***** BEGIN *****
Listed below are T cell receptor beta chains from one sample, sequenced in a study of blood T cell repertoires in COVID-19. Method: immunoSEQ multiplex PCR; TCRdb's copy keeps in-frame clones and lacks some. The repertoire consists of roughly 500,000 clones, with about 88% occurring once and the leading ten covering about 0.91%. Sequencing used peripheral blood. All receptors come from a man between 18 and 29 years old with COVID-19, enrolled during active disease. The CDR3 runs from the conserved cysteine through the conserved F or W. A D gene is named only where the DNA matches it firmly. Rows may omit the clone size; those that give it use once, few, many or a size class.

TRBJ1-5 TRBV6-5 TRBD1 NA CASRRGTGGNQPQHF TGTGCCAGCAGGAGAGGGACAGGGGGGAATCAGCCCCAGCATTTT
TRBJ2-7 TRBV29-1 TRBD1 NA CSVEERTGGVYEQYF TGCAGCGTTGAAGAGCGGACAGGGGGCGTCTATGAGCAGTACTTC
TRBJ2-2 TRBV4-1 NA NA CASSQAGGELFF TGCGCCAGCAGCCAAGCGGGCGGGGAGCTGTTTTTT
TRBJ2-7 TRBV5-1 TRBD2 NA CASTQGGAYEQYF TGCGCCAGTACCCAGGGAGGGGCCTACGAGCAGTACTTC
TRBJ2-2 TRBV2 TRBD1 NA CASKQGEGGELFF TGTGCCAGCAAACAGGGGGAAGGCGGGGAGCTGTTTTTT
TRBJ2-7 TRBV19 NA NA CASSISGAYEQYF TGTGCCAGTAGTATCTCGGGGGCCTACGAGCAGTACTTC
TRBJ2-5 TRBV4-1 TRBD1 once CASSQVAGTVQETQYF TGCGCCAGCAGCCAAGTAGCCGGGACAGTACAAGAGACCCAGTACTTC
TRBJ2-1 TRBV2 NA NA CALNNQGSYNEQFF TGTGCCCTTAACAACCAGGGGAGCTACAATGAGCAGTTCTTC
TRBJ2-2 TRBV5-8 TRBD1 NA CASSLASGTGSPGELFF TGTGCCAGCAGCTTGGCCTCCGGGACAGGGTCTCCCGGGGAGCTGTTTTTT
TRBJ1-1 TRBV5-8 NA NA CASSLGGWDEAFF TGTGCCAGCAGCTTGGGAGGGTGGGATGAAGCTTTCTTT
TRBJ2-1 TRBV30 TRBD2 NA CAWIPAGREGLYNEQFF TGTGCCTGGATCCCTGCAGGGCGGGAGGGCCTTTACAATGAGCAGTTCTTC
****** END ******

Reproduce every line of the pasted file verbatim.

Listed below are T cell receptor beta chains from one sample, sequenced in a study of blood T cell repertoires in COVID-19. Method: immunoSEQ multiplex PCR; TCRdb's copy keeps in-frame clones and lacks some. The repertoire consists of roughly 500,000 clones, with about 88% occurring once and the leading ten covering about 0.91%. Sequencing used peripheral blood. All receptors come from a man between 18 and 29 years old with COVID-19, enrolled during active disease. The CDR3 runs from the conserved cysteine through the conserved F or W. A D gene is named only where the DNA matches it firmly. Rows may omit the clone size; those that give it use once, few, many or a size class.

TRBJ1-5 TRBV6-5 TRBD1 NA CASRRGTGGNQPQHF TGTGCCAGCAGGAGAGGGACAGGGGGGAATCAGCCCCAGCATTTT
TRBJ2-7 TRBV29-1 TRBD1 NA CSVEERTGGVYEQYF TGCAGCGTTGAAGAGCGGACAGGGGGCGTCTATGAGCAGTACTTC
TRBJ2-2 TRBV4-1 NA NA CASSQAGGELFF TGCGCCAGCAGCCAAGCGGGCGGGGAGCTGTTTTTT
TRBJ2-7 TRBV5-1 TRBD2 NA CASTQGGAYEQYF TGCGCCAGTACCCAGGGAGGGGCCTACGAGCAGTACTTC
TRBJ2-2 TRBV2 TRBD1 NA CASKQGEGGELFF TGTGCCAGCAAACAGGGGGAAGGCGGGGAGCTGTTTTTT
TRBJ2-7 TRBV19 NA NA CASSISGAYEQYF TGTGCCAGTAGTATCTCGGGGGCCTACGAGCAGTACTTC
TRBJ2-5 TRBV4-1 TRBD1 once CASSQVAGTVQETQYF TGCGCCAGCAGCCAAGTAGCCGGGACAGTACAAGAGACCCAGTACTTC
TRBJ2-1 TRBV2 NA NA CALNNQGSYNEQFF TGTGCCCTTAACAACCAGGGGAGCTACAATGAGCAGTTCTTC
TRBJ2-2 TRBV5-8 TRBD1 NA CASSLASGTGSPGELFF TGTGCCAGCAGCTTGGCCTCCGGGACAGGGTCTCCCGGGGAGCTGTTTTTT
TRBJ1-1 TRBV5-8 NA NA CASSLGGWDEAFF TGTGCCAGCAGCTTGGGAGGGTGGGATGAAGCTTTCTTT
TRBJ2-1 TRBV30 TRBD2 NA CAWIPAGREGLYNEQFF TGTGCCTGGATCCCTGCAGGGCGGGAGGGCCTTTACAATGAGCAGTTCTTC